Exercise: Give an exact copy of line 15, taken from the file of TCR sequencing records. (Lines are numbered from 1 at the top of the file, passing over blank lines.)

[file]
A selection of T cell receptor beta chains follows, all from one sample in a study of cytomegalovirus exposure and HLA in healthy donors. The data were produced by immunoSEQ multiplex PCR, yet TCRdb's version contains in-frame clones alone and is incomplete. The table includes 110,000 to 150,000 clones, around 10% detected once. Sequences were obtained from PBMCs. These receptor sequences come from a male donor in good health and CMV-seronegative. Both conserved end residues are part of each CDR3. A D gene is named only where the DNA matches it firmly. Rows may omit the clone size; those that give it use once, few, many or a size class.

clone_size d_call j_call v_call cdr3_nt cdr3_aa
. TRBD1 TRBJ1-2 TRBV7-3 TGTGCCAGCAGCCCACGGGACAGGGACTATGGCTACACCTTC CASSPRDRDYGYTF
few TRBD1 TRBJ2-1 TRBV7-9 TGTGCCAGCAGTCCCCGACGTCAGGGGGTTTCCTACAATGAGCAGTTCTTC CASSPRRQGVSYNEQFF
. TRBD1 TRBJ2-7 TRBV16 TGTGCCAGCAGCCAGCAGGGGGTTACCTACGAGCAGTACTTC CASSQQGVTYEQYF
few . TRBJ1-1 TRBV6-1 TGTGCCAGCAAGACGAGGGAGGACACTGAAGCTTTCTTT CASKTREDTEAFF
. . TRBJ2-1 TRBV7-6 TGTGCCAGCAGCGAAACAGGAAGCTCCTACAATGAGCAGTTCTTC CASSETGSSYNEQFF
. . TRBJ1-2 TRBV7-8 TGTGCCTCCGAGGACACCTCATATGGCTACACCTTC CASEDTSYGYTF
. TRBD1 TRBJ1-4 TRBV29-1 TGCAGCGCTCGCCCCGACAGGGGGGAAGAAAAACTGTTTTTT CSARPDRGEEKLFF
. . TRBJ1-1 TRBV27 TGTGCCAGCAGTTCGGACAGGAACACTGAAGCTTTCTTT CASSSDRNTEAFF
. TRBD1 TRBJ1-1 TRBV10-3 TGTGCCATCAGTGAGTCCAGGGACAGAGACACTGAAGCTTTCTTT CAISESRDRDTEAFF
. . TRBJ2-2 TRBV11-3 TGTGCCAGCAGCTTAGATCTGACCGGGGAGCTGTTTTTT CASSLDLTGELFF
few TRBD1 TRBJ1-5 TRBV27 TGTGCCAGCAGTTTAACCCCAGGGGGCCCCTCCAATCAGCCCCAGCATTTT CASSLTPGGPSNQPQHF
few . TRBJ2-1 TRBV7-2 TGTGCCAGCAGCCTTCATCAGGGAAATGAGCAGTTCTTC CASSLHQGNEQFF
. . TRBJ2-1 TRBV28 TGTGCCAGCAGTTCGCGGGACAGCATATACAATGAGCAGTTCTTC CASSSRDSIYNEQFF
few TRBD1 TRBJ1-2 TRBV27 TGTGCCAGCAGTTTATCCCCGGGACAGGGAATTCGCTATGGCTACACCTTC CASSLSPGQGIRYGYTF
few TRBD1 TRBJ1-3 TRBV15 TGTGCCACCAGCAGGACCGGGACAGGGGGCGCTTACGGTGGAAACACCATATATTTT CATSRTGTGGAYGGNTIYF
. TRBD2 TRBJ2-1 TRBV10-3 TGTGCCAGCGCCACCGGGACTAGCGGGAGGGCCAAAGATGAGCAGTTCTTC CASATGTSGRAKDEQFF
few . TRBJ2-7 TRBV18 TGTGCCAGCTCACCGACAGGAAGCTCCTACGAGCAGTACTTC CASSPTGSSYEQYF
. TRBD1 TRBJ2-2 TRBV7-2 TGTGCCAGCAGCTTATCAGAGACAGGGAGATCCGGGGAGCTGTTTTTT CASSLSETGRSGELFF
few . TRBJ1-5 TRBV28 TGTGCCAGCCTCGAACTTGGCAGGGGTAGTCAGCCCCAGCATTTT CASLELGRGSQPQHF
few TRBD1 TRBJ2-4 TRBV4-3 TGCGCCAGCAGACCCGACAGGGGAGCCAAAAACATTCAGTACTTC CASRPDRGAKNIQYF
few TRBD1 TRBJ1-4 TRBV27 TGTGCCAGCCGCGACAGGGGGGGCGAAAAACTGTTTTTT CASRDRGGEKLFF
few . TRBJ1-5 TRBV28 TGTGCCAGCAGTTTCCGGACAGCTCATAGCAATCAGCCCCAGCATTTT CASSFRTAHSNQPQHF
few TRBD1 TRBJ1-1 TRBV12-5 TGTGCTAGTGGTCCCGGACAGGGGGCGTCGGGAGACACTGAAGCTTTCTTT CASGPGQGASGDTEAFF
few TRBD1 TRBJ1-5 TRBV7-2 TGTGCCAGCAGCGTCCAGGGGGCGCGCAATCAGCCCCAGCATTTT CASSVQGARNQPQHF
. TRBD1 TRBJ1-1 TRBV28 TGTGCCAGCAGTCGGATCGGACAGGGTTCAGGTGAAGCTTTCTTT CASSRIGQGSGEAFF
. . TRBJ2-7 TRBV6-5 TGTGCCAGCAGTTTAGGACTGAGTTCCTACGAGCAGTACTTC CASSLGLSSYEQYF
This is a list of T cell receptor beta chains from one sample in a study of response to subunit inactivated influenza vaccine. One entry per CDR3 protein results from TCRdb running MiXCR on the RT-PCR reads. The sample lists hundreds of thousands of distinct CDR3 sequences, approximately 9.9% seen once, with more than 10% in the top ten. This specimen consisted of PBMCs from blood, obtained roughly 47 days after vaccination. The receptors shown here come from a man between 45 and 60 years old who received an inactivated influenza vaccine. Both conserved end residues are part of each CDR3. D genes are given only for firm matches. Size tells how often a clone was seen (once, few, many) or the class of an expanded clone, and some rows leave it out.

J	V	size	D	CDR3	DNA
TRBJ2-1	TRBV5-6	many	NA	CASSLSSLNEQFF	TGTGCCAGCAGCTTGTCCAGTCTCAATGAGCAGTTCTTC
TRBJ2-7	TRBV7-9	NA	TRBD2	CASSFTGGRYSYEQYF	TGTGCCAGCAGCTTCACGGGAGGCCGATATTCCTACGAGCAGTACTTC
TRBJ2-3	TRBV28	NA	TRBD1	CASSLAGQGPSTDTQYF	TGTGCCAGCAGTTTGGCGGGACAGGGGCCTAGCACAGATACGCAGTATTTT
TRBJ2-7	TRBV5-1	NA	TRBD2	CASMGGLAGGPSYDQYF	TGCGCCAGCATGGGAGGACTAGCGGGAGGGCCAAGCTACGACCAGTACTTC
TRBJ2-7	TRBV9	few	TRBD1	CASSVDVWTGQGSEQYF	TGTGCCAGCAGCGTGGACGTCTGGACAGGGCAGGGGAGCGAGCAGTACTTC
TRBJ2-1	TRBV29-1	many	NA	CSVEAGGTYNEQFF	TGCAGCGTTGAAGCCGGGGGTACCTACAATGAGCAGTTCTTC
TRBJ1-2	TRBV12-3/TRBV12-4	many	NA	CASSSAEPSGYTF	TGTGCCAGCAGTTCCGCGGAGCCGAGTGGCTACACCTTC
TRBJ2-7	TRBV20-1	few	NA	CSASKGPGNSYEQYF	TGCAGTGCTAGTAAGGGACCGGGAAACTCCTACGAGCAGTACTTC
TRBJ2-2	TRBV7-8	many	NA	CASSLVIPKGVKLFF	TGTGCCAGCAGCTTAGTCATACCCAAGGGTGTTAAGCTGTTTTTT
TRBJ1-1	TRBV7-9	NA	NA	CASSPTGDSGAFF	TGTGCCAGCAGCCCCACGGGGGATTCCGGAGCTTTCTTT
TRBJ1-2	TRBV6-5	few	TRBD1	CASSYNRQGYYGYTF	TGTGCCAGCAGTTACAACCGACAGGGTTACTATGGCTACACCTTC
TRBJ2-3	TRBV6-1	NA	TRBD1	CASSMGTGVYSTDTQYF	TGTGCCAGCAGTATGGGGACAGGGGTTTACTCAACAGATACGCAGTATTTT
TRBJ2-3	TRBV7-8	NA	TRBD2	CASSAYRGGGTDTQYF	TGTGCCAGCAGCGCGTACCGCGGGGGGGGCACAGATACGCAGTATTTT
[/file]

. . TRBJ2-1 TRBV28 TGTGCCAGCAGTTCGCGGGACAGCATATACAATGAGCAGTTCTTC CASSSRDSIYNEQFF